Degrowth proponents can play the role to hold the GND accountable to its ambitious climate and social targets and thereby contribute to confining GDP’s power to shape decisions and debates. Caution is required to not be falsely appeased by shallow commitments. The current wave of the GND in its democratic socialist form seems to be better equipped for this challenge than its 10 year old predecessor (cf. Aronoff et al. 2019, Schmelzer & Passadakis 2011).

Identifying common ground

After all, a GND that holds up to its social and ecological promises may not be so contradictory to degrowth. Mutual support and collaboration could arise around the following principles that are shared by both agendas.

  1. First and foremost, the urgency of addressing the climate and ecological crisis is a top priority and reflected in the scale of change that both agendas propose.
  2. Both agendas acknowledge that emission reductions are not enough. The major challenge will be to align the investment strategy for decarbonisation with other facets of the ecological crisis.
  3. The need to think about ecological and social questions together is expressed in both the GND and proposals for degrowth. Ideas of how to make the social-ecological transformation happen (buzzword ‘Just Transition’) need to be developed and shared.
  4. Equality and justice are core principles. The manifold layers of oppression and discrimination, e.g. in terms of gender or race are accounted for in the (US) GND and in degrowth. The acknowledgement of the global historical responsibility must translate into true environmental justice, preventing a new kind of “green colonialism” (Gebrial 2019).
  5. The emphasis on the democratic and participatory character of the transition processes is another commonality between the GND and DG. This relates to organisation of work and decision-making processes in economy and society as well as the distribution of ownership and power.
  6. Finally, both the GND and degrowth locate the roots of the ecological and social crises in the functioning of the economic system. A unifying aspect is the critique of the capitalist economic structure and the call for a fundamental transformation of the economic system.

 

Beyond the substantive level, the two agendas are being carried forward in different ways. Despite, or maybe because, of these differences, there is scope for the two strategies to mutually enhance each other.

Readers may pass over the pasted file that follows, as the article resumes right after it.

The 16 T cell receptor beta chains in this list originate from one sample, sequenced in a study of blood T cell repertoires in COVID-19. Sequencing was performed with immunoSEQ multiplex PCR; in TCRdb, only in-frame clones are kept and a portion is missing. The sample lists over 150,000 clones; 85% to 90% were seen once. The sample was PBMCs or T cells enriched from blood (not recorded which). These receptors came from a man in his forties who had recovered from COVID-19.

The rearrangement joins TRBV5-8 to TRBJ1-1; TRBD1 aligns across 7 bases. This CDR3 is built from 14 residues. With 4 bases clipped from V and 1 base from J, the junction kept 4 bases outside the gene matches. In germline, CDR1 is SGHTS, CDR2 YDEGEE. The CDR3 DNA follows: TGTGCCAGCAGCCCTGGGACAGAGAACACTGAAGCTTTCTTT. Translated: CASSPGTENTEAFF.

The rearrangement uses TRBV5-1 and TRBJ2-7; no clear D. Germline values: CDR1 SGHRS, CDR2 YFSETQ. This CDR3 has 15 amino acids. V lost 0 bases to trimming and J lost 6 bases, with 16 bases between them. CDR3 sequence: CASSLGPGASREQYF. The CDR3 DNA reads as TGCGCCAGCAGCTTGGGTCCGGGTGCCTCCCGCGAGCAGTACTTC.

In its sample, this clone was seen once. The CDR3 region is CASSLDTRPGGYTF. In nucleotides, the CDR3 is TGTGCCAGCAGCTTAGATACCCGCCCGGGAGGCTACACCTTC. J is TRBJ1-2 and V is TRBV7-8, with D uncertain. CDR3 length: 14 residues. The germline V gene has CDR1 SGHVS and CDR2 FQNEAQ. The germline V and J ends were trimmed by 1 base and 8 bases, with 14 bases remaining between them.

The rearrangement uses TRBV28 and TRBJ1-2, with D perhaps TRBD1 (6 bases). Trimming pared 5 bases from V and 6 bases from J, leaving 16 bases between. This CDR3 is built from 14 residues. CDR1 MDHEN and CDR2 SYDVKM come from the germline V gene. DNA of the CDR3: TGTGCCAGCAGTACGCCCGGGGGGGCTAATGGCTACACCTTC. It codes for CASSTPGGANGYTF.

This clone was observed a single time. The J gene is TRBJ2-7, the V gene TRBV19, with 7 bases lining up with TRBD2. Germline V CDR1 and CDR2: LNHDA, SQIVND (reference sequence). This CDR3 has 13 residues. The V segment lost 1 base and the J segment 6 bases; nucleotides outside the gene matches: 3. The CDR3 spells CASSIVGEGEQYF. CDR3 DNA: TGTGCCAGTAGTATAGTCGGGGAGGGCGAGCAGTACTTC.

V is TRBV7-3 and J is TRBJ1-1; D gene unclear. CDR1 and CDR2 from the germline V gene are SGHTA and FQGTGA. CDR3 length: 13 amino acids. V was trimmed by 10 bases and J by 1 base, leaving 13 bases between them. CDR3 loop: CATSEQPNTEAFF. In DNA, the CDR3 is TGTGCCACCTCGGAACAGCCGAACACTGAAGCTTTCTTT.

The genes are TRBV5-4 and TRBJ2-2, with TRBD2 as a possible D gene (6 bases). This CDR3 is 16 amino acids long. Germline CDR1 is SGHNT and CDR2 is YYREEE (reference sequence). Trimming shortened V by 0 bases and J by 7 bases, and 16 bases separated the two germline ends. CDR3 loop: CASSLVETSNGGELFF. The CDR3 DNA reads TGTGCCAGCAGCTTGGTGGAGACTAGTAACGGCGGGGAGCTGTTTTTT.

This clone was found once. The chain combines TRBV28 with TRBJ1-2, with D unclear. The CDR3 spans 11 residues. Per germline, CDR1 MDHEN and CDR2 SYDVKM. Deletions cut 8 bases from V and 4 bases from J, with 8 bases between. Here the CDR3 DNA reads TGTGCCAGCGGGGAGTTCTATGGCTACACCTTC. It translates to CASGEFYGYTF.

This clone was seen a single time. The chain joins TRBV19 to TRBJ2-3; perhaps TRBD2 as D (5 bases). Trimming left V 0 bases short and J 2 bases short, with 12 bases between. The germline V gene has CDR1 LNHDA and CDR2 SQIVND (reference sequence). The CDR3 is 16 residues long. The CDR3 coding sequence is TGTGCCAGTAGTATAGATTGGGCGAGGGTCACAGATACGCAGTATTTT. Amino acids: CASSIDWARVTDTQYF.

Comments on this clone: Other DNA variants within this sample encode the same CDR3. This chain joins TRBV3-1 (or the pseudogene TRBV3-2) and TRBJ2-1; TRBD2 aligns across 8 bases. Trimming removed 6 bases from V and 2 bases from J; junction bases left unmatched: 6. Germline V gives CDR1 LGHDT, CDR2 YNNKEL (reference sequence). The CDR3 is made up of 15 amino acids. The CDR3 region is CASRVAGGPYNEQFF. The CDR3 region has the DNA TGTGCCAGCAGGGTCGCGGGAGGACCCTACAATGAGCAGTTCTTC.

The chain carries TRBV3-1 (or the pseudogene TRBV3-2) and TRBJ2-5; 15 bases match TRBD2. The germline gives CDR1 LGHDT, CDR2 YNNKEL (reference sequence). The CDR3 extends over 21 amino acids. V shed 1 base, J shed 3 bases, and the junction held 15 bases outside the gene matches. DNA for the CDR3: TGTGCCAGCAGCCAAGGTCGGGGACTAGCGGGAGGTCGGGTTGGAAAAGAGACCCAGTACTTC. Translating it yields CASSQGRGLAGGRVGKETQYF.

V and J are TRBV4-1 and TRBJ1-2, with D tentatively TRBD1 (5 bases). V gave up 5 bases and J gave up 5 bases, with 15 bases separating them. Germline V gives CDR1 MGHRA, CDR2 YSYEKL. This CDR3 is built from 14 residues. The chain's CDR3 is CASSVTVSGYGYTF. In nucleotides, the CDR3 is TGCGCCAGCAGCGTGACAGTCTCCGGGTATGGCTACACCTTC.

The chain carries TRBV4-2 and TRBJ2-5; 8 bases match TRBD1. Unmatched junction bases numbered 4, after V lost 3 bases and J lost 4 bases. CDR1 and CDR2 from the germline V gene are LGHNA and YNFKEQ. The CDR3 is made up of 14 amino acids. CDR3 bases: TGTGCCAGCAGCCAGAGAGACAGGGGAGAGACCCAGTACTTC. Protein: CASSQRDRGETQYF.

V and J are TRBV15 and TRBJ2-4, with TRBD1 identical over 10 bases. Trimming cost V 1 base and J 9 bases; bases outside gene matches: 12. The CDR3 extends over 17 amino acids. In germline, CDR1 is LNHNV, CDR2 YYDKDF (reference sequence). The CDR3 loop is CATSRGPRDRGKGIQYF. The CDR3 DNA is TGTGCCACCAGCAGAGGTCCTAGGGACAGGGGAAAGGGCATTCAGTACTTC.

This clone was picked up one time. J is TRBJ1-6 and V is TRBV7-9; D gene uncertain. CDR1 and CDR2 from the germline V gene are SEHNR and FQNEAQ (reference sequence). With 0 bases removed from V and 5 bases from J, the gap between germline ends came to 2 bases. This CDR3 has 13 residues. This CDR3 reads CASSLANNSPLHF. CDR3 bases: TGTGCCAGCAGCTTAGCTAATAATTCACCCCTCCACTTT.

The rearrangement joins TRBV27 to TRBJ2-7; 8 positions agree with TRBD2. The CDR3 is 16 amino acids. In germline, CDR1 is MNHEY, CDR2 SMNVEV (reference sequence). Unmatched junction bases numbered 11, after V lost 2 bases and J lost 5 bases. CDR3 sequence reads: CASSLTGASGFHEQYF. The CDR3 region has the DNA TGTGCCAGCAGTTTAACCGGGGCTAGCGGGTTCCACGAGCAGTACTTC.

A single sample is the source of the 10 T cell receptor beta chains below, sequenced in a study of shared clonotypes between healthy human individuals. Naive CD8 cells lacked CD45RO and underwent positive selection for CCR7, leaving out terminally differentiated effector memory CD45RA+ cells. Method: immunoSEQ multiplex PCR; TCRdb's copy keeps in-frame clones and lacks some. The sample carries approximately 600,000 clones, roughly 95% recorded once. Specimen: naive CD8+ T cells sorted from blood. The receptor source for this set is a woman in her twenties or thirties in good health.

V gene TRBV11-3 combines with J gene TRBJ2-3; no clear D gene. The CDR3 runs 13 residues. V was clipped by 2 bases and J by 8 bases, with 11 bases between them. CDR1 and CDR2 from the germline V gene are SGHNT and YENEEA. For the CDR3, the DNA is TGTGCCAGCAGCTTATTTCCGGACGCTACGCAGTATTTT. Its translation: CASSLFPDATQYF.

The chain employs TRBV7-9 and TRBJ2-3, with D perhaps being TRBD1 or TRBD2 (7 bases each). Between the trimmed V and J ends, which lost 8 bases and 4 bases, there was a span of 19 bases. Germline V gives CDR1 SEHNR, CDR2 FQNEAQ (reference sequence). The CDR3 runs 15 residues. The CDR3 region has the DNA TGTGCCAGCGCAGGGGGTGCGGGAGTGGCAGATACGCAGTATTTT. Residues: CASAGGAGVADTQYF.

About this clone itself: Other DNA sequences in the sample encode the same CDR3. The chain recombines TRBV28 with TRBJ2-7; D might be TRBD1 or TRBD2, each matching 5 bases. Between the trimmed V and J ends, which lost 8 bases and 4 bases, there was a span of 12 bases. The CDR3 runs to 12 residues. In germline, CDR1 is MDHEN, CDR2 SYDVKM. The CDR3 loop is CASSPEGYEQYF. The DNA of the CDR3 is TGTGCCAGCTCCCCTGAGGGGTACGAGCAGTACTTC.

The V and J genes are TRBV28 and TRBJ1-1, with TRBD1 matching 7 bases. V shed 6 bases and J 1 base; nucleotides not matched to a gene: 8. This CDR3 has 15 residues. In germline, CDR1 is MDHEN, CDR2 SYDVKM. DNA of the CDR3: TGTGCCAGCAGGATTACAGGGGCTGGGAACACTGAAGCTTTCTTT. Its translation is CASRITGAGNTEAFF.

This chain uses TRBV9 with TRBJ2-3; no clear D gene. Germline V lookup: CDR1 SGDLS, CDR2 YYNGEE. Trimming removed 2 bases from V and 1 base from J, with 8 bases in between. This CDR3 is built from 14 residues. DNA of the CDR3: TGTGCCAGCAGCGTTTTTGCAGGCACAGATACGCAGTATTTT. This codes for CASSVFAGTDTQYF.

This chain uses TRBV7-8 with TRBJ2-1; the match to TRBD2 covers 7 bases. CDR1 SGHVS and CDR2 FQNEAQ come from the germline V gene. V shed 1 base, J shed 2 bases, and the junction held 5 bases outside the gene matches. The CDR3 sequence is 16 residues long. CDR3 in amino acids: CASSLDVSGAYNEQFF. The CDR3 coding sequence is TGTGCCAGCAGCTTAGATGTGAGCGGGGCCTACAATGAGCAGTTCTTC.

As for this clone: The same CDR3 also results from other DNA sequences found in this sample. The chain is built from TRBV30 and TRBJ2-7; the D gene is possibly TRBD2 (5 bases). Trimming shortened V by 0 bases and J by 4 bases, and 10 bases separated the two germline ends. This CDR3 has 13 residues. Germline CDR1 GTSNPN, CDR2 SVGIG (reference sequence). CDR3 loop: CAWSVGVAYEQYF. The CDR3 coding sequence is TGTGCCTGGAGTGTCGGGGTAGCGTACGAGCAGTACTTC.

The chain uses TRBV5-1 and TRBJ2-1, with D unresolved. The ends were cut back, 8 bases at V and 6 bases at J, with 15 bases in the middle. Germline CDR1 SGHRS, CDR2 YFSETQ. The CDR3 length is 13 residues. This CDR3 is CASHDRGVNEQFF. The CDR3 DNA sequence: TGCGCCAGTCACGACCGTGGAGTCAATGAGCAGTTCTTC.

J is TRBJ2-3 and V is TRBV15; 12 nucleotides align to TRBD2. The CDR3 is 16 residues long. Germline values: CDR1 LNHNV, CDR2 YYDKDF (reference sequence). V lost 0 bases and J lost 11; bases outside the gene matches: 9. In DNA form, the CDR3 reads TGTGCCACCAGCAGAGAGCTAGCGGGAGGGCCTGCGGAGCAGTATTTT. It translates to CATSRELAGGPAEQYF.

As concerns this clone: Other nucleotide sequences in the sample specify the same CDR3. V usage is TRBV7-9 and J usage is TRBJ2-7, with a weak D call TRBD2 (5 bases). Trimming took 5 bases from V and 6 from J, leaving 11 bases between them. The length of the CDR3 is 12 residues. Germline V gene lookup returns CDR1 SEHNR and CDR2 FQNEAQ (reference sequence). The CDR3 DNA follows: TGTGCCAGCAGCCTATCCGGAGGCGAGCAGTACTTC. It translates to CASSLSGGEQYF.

Degrowth offers a radical vision for a society based on a set of fundamentally different values. It is in smaller scale settings, such as eco-communities, that attempts are made to put these ideals into practice (Kallis, Demaria & D’Alisa 2017). At the same time, theories and policies for degrowth are being developed in the academic sphere. In contrast to the utopian and movement character of degrowth, the GND is being discussed as a concrete political programme. It has sparked a degree of popular support that degrowth has so far failed to mobilise. Mass support, however, is crucial to carry out the ambitious transformation agenda at a large scale.

Acknowledging the importance of change at various levels, the way forward should be one of constructive critique in order to push the wider agenda of a social-ecological transformation. This involves the development of alliances, formulation of strategies and holding each other accountable to the ambitious and comprehensive changes that are required. Coupling the visionary character of the degrowth agenda with the political momentum of the GND could be a promising way of moving closer a fair and just political and economic system within planetary boundaries. As Bellamy Foster (2019) puts it: ‘A Green New Deal Is the First Step Toward an Eco-Revolution’.

Author

Elena Hofferberth is a PhD student working on macroeconomics and political economy of social-ecological transformation at the University of Leeds. She analyses systemic drivers of climate change and ecological crisis, inequality and instability, and explores ideas to address these issues, in particular post-growth and degrowth proposals.